Ask me a Question


Welcome to this little section of my page. Here you can ask me anonymously any music career etc. related question you might have.


If you provide an Email you will receive a message, once your Question is Answered.

Thanks. As well as working as a composer’s assistant, what else do you recommend I do in terms of learning. Obviously I need to learn about orchestras. What is the best way to learn about orchestras? Teach myself through books and online tutorials or is it better to go on a course in classical training or some orchestra course? And are there any other courses that would be useful apart from orchestra and classical? 7. November 2017

Study score sheets, transcribe music by ear and read books on orchestration. This will probably be the next best thing after trying out things with real musicians. You can get a lot of classical score sheets on www.imslp.org for free which will give you a lot of learning material.


Hi Robin, I am interested in doing some work as a film score composers assistant but I don’t know how to find contacts for these composers. Can you recommend places to look for these contacts? 24. October 2017

Yes, several possibilities:

https://vi-control.net/community/ – lot’s of composers working in the industry in this forum, offer your services there

https://www.facebook.com/search/groups/?q=scorecast – depending on your location, request to join the closest group, lot’s of composers there as well

Or the good old fashioned way: google for homepages of composers and write them a message.

Good luck!

 


Do you find it relatively easy or hard to write your main melodies? from Eli 20. October 2017

It’s always one of the trickiest parts to find the right thematic material. I personally find it much easier to just work through a piece once the thematic material and concept is clear.


Robin, when will we have more articles showing the making of your songs? It’s fantastic when we learn from it. 25. May 2017

As you can imagine, writing these takes a lot of time, so currently there are no new ones planned, but maybe in the future.


Hi. I’m wondering what the actual role of an orchestrator in film scoring is today. By that, I mean is the orchestrator mainly just working from short scores which already have most if not all the orchestration already written in, and then they just have to decide “how many flutes, etc.” or worse, are basically just creating the parts for the composer. In other words, how often do orchestrator get to do actual orchestration for themselves instead of just following what the composer has already indicated? 23. May 2017

Neither of your presumptions are correct in current times. Most of the time, the job of an orchestrator nowadays is to transform what the composer has produced in his/her DAW into something a real orchestra can play. So as an orchestrator you’re left with session files/midi files, audio mockups and stems and need to find a way to get close to the sound of the sample production with the real ensemble. It depends of course a lot on the composer how much freedom you get there but due to the fact that the mockups are used to sell the music to the client/director, most composers want to get as close as possible to the overall impression of the sample version.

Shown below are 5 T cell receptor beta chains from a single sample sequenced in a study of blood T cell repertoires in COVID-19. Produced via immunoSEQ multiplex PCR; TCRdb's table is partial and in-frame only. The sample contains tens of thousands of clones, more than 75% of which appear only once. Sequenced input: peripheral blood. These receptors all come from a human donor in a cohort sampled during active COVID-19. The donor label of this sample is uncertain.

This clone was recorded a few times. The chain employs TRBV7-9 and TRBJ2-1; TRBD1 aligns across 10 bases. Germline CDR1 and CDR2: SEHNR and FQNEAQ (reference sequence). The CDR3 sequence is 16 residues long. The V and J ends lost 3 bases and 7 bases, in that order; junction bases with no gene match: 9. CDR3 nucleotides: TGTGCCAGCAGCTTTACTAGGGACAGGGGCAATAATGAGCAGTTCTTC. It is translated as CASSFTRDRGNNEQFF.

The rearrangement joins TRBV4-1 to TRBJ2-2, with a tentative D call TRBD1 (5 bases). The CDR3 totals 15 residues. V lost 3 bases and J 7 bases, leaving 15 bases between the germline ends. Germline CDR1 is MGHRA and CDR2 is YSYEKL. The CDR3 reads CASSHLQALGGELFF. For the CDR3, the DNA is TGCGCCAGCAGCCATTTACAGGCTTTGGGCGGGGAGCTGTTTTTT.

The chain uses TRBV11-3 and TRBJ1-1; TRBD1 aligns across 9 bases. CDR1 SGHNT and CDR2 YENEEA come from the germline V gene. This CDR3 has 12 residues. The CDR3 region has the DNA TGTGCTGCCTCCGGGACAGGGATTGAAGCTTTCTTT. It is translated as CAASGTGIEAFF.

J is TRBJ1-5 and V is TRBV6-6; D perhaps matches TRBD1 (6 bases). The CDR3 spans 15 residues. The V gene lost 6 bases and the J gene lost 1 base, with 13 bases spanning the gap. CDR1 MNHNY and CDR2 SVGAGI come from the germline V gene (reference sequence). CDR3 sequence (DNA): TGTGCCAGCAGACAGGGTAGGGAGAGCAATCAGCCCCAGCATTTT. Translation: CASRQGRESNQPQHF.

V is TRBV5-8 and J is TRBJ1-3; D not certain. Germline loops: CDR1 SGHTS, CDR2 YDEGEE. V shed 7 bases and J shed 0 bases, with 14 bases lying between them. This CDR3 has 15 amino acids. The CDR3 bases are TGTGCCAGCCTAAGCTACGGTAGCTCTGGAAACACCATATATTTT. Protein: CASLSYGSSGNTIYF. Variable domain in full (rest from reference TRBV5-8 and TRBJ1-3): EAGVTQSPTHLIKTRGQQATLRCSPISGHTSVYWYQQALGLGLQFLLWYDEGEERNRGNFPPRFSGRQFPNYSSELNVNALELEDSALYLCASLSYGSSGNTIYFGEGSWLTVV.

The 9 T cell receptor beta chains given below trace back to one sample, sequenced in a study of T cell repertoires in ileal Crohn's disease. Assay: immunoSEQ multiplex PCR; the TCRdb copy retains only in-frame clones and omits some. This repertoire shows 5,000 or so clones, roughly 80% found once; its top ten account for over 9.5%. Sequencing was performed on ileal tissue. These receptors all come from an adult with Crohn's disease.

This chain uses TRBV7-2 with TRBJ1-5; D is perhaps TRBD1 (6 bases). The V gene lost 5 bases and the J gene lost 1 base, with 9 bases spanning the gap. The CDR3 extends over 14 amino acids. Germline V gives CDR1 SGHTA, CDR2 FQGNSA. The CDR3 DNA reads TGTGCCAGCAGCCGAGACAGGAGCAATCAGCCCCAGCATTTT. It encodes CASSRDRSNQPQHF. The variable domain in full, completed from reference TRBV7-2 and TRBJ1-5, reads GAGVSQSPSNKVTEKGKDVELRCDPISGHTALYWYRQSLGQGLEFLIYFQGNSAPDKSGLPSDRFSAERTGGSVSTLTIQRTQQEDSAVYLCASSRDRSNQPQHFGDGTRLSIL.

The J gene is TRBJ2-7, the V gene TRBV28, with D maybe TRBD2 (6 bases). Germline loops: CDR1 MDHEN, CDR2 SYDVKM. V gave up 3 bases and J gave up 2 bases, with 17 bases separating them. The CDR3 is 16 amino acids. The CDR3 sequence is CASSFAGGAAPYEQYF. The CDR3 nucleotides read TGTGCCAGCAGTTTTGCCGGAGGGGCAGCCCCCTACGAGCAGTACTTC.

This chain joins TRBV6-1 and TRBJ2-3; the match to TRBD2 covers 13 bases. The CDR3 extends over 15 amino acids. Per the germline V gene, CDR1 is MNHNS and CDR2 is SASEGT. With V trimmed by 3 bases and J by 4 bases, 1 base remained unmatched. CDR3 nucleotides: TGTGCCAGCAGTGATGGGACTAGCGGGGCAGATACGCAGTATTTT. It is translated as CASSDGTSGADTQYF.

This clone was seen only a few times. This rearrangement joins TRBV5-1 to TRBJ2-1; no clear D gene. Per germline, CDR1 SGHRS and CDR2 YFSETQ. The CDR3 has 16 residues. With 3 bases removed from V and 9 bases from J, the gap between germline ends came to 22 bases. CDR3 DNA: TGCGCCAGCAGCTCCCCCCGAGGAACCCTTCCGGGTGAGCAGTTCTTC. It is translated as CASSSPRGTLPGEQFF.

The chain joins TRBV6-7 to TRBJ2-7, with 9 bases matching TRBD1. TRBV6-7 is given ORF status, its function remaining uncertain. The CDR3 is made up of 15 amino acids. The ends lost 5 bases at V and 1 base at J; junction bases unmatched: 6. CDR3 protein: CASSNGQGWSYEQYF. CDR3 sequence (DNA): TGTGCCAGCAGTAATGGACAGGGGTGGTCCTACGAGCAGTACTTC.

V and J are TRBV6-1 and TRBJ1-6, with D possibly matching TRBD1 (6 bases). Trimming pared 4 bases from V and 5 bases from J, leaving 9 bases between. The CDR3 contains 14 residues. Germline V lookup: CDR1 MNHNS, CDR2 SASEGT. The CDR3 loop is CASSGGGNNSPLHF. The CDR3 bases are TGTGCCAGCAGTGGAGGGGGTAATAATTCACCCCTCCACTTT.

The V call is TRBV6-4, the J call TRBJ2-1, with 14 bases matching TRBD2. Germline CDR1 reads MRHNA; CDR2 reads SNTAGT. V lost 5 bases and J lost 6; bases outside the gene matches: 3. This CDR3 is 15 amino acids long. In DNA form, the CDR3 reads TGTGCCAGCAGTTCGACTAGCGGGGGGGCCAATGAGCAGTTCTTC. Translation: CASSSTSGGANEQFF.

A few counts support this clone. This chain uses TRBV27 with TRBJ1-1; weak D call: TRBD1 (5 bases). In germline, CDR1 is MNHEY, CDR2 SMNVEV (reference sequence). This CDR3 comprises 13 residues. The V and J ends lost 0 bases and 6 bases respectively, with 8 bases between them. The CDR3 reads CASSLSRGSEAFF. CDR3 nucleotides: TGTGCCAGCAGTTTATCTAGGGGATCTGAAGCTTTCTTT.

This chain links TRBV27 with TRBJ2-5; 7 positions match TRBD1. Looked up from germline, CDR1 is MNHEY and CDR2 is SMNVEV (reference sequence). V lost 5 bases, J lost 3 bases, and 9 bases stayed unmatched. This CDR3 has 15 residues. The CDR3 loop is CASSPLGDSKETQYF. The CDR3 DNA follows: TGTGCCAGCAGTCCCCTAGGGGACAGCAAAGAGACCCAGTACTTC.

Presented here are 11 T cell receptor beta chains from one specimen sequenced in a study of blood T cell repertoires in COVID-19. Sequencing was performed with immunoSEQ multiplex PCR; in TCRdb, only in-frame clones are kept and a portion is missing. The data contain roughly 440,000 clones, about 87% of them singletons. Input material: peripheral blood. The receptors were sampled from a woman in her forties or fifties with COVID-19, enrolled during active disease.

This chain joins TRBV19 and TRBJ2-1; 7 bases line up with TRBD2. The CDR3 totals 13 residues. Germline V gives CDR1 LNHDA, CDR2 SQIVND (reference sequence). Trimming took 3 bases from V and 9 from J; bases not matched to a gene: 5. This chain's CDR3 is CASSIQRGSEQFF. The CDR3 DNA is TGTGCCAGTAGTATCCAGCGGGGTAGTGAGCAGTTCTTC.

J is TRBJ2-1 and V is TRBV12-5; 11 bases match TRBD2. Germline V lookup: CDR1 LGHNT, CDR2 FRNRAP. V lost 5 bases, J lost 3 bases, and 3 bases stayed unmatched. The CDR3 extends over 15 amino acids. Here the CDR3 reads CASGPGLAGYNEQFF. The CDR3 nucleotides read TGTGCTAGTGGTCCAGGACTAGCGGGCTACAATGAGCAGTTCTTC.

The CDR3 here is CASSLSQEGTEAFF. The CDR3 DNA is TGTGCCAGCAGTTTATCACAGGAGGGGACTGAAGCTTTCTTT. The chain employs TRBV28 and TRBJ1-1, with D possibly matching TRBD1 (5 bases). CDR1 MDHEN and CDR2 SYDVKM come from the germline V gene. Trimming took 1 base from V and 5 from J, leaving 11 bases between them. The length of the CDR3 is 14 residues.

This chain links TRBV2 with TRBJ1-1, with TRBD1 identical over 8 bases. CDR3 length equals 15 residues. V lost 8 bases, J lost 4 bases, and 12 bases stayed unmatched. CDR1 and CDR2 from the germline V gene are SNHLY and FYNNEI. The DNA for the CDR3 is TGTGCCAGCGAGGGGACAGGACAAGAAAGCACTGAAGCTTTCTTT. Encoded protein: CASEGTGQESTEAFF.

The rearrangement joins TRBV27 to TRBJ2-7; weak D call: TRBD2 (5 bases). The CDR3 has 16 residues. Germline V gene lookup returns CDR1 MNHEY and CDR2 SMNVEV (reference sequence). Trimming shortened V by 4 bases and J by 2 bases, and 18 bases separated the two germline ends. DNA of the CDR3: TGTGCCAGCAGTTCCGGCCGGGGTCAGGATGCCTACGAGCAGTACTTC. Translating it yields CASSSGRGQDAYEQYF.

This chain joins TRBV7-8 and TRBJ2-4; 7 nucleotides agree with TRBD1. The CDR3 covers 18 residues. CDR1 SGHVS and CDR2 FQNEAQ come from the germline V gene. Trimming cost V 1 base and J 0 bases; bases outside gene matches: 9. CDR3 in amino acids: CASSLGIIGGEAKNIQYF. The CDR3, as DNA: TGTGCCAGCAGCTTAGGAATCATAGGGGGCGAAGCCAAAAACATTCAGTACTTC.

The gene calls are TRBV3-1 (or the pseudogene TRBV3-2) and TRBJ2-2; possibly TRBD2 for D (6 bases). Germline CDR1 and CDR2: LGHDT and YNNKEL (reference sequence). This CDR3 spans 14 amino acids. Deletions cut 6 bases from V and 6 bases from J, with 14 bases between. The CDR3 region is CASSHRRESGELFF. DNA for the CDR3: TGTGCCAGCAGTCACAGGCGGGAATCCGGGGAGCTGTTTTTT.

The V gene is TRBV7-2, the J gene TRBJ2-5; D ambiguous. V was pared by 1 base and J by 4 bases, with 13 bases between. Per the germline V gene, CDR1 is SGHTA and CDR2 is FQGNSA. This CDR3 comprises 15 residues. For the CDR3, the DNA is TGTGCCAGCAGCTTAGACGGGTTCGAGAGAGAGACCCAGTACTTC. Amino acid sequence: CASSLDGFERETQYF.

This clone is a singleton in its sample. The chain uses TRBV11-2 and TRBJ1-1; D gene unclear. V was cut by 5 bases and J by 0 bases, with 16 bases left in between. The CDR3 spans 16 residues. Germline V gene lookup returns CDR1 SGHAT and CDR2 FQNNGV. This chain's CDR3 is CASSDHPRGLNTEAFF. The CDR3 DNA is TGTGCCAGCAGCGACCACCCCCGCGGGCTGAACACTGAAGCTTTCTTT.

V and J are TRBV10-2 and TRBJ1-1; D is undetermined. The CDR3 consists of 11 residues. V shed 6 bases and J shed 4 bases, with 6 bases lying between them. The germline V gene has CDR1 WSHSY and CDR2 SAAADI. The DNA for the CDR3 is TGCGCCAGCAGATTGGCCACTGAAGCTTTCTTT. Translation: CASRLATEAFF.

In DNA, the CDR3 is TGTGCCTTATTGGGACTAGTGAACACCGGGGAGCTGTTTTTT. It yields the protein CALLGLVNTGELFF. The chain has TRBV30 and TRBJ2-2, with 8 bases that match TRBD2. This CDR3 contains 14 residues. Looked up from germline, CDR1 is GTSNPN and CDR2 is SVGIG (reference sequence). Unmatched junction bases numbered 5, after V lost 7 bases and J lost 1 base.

The more traditional way would have been the one you mentioned: to work from short scores. That is what orchestrators did/do for John Williams for instance, but hardly any composer in the media world now writes scores (in whatever form) as the first step.

Doing  “actual orchestrations” as you described it is probably not happening and I guess what you’re referring to would rather be called arrangement, but when you are in the role of an orchestrator, it actually is your job to do what the composer has indicated. You might be lucky to be trusted enough by the composer to have *some* creative freedom, but in the end, the composer is your boss. If you have an ego problem with that, orchestration is probably not the right field for you…

 


Hi Robin, I’m wondering if I’m permitted to be cheeky enough to actually ask for your advice/opinion regarding orchestration. I’ve spent the past three years working (no, not 24/7 !) on a symphony, in which I’ve given all I possibly can to it. Naturally, I’ve been trained in orchestration, but as I’ve not as of yet heard a note of my own orchestral music, I have a somewhat “doubt” if the music will truly sound the way I “hear” it in my mind’s imagination. I’ve completed almost all the scoring, with the exception of a very important/prominent passage in one of the movements. The passage in question is a tutti which involves 2 trumpets and a tenor trombone in unison, with a 2nd tenor trombone, bass trombone, and tuba an octave below. They’re playing a D minor theme in Allegro Moderato, marked “ff sonore”. The “accompaniment” to this main theme is the timpani playing the tonic and dominant in a 4/4 bar (“de, dah, de, dah”), marked “ff marc.” Supporting the timpani is the bass drum, marked “f marc.”; arco cellos and basses doubled with low woodwind and the piano, marked “fff marc.”; the 1st and 2nd violins and violas in unison with 4 stopped horns are also playing the tonic and dominant an octave above the timpani, low strings, low woodwind. The snare drum is also playing this four beat tonic-dominant march-like rhythm. In this accompaniment, naturally the timpani and bass drum would be the main voice, with the low woodwind, strings, and piano adding more depth to the timpani’s and bass drum’s resonance, and the snare drum adding a crispness to the texture. (For the “record”: there are high woodwind trills above all of this, adding momentum in the background). Obviously the trumpets and low brass are the main voice. Therefore, based on your experience and knowledge, would you assume the “accompaniment” I’ve stated is sufficient enough to “compete” (so to speak) against the main line in the trumpets and low brass? In my head, I can “hear” it sounding as I’ve envisioned it, but as stated, I’ve not yet heard my own orchestration, so have some self doubts. I’ve had no major concerns about much else, but this passage is literally keeping me up nights! I’d be most grateful for any help/advice you could offer. Best wishes, Owen. from Owen 26. April 2017